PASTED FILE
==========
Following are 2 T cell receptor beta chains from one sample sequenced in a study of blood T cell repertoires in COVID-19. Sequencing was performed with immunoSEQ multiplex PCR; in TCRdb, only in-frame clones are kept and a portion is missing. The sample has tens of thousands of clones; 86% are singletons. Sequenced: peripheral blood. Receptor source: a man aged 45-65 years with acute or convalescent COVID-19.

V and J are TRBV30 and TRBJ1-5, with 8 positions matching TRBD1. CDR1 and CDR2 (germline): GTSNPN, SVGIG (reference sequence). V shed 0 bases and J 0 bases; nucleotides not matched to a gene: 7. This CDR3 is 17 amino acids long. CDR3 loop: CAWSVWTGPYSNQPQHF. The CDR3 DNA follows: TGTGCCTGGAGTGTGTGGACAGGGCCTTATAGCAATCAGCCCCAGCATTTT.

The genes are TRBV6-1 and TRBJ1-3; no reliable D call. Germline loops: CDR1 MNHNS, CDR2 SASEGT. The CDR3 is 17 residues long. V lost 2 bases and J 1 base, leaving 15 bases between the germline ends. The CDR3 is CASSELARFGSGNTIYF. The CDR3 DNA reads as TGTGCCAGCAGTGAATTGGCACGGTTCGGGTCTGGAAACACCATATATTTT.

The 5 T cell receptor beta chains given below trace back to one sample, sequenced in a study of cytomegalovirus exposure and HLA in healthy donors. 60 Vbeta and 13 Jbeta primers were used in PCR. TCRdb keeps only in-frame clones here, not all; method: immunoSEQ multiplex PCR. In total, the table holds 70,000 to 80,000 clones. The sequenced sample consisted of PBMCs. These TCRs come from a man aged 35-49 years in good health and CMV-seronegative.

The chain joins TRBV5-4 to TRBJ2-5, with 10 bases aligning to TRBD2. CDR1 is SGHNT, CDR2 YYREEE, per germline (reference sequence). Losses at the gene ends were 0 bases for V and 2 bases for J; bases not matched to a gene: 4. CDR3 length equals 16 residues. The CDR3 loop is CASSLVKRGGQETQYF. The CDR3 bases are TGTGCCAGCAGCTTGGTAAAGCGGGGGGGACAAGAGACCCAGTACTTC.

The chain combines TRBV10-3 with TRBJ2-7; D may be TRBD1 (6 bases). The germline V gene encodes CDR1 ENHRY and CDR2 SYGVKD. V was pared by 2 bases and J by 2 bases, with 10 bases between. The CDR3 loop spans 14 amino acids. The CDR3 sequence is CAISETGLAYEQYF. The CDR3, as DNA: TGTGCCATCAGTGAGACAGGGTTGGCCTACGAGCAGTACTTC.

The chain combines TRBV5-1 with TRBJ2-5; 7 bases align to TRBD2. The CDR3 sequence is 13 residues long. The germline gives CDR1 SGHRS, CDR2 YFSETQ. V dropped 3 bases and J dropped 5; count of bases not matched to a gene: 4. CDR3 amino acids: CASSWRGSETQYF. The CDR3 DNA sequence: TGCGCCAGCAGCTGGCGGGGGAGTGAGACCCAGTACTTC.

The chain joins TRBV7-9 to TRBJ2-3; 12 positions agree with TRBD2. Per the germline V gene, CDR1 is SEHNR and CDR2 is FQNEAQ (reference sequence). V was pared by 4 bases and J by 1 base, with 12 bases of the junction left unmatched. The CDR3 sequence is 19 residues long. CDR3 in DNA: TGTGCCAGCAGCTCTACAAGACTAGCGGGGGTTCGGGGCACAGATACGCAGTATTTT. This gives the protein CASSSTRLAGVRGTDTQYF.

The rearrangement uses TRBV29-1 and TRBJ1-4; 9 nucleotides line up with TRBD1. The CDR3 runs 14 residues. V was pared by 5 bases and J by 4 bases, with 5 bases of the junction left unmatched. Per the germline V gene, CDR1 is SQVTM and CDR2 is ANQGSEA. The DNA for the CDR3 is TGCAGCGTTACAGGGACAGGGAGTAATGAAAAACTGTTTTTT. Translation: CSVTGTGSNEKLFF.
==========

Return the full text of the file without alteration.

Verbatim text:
Following are 2 T cell receptor beta chains from one sample sequenced in a study of blood T cell repertoires in COVID-19. Sequencing was performed with immunoSEQ multiplex PCR; in TCRdb, only in-frame clones are kept and a portion is missing. The sample has tens of thousands of clones; 86% are singletons. Sequenced: peripheral blood. Receptor source: a man aged 45-65 years with acute or convalescent COVID-19.

V and J are TRBV30 and TRBJ1-5, with 8 positions matching TRBD1. CDR1 and CDR2 (germline): GTSNPN, SVGIG (reference sequence). V shed 0 bases and J 0 bases; nucleotides not matched to a gene: 7. This CDR3 is 17 amino acids long. CDR3 loop: CAWSVWTGPYSNQPQHF. The CDR3 DNA follows: TGTGCCTGGAGTGTGTGGACAGGGCCTTATAGCAATCAGCCCCAGCATTTT.

The genes are TRBV6-1 and TRBJ1-3; no reliable D call. Germline loops: CDR1 MNHNS, CDR2 SASEGT. The CDR3 is 17 residues long. V lost 2 bases and J 1 base, leaving 15 bases between the germline ends. The CDR3 is CASSELARFGSGNTIYF. The CDR3 DNA reads as TGTGCCAGCAGTGAATTGGCACGGTTCGGGTCTGGAAACACCATATATTTT.

The 5 T cell receptor beta chains given below trace back to one sample, sequenced in a study of cytomegalovirus exposure and HLA in healthy donors. 60 Vbeta and 13 Jbeta primers were used in PCR. TCRdb keeps only in-frame clones here, not all; method: immunoSEQ multiplex PCR. In total, the table holds 70,000 to 80,000 clones. The sequenced sample consisted of PBMCs. These TCRs come from a man aged 35-49 years in good health and CMV-seronegative.

The chain joins TRBV5-4 to TRBJ2-5, with 10 bases aligning to TRBD2. CDR1 is SGHNT, CDR2 YYREEE, per germline (reference sequence). Losses at the gene ends were 0 bases for V and 2 bases for J; bases not matched to a gene: 4. CDR3 length equals 16 residues. The CDR3 loop is CASSLVKRGGQETQYF. The CDR3 bases are TGTGCCAGCAGCTTGGTAAAGCGGGGGGGACAAGAGACCCAGTACTTC.

The chain combines TRBV10-3 with TRBJ2-7; D may be TRBD1 (6 bases). The germline V gene encodes CDR1 ENHRY and CDR2 SYGVKD. V was pared by 2 bases and J by 2 bases, with 10 bases between. The CDR3 loop spans 14 amino acids. The CDR3 sequence is CAISETGLAYEQYF. The CDR3, as DNA: TGTGCCATCAGTGAGACAGGGTTGGCCTACGAGCAGTACTTC.

The chain combines TRBV5-1 with TRBJ2-5; 7 bases align to TRBD2. The CDR3 sequence is 13 residues long. The germline gives CDR1 SGHRS, CDR2 YFSETQ. V dropped 3 bases and J dropped 5; count of bases not matched to a gene: 4. CDR3 amino acids: CASSWRGSETQYF. The CDR3 DNA sequence: TGCGCCAGCAGCTGGCGGGGGAGTGAGACCCAGTACTTC.

The chain joins TRBV7-9 to TRBJ2-3; 12 positions agree with TRBD2. Per the germline V gene, CDR1 is SEHNR and CDR2 is FQNEAQ (reference sequence). V was pared by 4 bases and J by 1 base, with 12 bases of the junction left unmatched. The CDR3 sequence is 19 residues long. CDR3 in DNA: TGTGCCAGCAGCTCTACAAGACTAGCGGGGGTTCGGGGCACAGATACGCAGTATTTT. This gives the protein CASSSTRLAGVRGTDTQYF.

The rearrangement uses TRBV29-1 and TRBJ1-4; 9 nucleotides line up with TRBD1. The CDR3 runs 14 residues. V was pared by 5 bases and J by 4 bases, with 5 bases of the junction left unmatched. Per the germline V gene, CDR1 is SQVTM and CDR2 is ANQGSEA. The DNA for the CDR3 is TGCAGCGTTACAGGGACAGGGAGTAATGAAAAACTGTTTTTT. Translation: CSVTGTGSNEKLFF.